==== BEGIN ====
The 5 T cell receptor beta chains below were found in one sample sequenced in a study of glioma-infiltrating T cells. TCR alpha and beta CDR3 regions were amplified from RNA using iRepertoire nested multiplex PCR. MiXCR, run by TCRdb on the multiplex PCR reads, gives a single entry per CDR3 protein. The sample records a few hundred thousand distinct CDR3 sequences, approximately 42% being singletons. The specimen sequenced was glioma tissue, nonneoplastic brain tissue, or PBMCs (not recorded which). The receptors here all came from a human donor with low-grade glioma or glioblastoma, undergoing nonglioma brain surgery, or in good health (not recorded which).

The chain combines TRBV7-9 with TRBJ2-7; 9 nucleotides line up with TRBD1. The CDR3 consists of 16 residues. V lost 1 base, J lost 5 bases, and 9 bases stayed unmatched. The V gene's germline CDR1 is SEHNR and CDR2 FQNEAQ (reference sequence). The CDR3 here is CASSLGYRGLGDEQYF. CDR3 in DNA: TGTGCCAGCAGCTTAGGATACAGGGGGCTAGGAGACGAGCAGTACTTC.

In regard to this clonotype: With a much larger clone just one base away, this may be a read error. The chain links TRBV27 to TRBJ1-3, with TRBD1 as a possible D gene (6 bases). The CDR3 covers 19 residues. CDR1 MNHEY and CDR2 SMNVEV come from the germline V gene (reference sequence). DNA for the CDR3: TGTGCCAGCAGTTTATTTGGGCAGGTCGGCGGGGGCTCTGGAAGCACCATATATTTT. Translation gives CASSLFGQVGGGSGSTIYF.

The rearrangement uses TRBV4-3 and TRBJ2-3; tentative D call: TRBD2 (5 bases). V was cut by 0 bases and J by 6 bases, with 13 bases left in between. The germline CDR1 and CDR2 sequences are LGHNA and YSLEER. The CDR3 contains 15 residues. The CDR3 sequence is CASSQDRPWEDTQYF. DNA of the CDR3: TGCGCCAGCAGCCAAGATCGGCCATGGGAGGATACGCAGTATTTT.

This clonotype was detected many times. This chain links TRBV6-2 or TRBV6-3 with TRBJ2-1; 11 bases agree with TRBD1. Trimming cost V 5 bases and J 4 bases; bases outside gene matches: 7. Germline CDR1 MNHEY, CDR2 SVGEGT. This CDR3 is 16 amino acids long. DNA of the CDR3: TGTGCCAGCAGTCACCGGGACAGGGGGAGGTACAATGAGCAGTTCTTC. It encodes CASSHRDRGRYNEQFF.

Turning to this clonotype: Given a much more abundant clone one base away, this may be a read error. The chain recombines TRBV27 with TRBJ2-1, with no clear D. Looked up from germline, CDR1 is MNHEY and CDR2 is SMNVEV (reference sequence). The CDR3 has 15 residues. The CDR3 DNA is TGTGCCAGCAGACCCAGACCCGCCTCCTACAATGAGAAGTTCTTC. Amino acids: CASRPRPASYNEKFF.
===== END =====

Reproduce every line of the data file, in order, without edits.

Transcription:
The 5 T cell receptor beta chains below were found in one sample sequenced in a study of glioma-infiltrating T cells. TCR alpha and beta CDR3 regions were amplified from RNA using iRepertoire nested multiplex PCR. MiXCR, run by TCRdb on the multiplex PCR reads, gives a single entry per CDR3 protein. The sample records a few hundred thousand distinct CDR3 sequences, approximately 42% being singletons. The specimen sequenced was glioma tissue, nonneoplastic brain tissue, or PBMCs (not recorded which). The receptors here all came from a human donor with low-grade glioma or glioblastoma, undergoing nonglioma brain surgery, or in good health (not recorded which).

The chain combines TRBV7-9 with TRBJ2-7; 9 nucleotides line up with TRBD1. The CDR3 consists of 16 residues. V lost 1 base, J lost 5 bases, and 9 bases stayed unmatched. The V gene's germline CDR1 is SEHNR and CDR2 FQNEAQ (reference sequence). The CDR3 here is CASSLGYRGLGDEQYF. CDR3 in DNA: TGTGCCAGCAGCTTAGGATACAGGGGGCTAGGAGACGAGCAGTACTTC.

In regard to this clonotype: With a much larger clone just one base away, this may be a read error. The chain links TRBV27 to TRBJ1-3, with TRBD1 as a possible D gene (6 bases). The CDR3 covers 19 residues. CDR1 MNHEY and CDR2 SMNVEV come from the germline V gene (reference sequence). DNA for the CDR3: TGTGCCAGCAGTTTATTTGGGCAGGTCGGCGGGGGCTCTGGAAGCACCATATATTTT. Translation gives CASSLFGQVGGGSGSTIYF.

The rearrangement uses TRBV4-3 and TRBJ2-3; tentative D call: TRBD2 (5 bases). V was cut by 0 bases and J by 6 bases, with 13 bases left in between. The germline CDR1 and CDR2 sequences are LGHNA and YSLEER. The CDR3 contains 15 residues. The CDR3 sequence is CASSQDRPWEDTQYF. DNA of the CDR3: TGCGCCAGCAGCCAAGATCGGCCATGGGAGGATACGCAGTATTTT.

This clonotype was detected many times. This chain links TRBV6-2 or TRBV6-3 with TRBJ2-1; 11 bases agree with TRBD1. Trimming cost V 5 bases and J 4 bases; bases outside gene matches: 7. Germline CDR1 MNHEY, CDR2 SVGEGT. This CDR3 is 16 amino acids long. DNA of the CDR3: TGTGCCAGCAGTCACCGGGACAGGGGGAGGTACAATGAGCAGTTCTTC. It encodes CASSHRDRGRYNEQFF.

Turning to this clonotype: Given a much more abundant clone one base away, this may be a read error. The chain recombines TRBV27 with TRBJ2-1, with no clear D. Looked up from germline, CDR1 is MNHEY and CDR2 is SMNVEV (reference sequence). The CDR3 has 15 residues. The CDR3 DNA is TGTGCCAGCAGACCCAGACCCGCCTCCTACAATGAGAAGTTCTTC. Amino acids: CASRPRPASYNEKFF.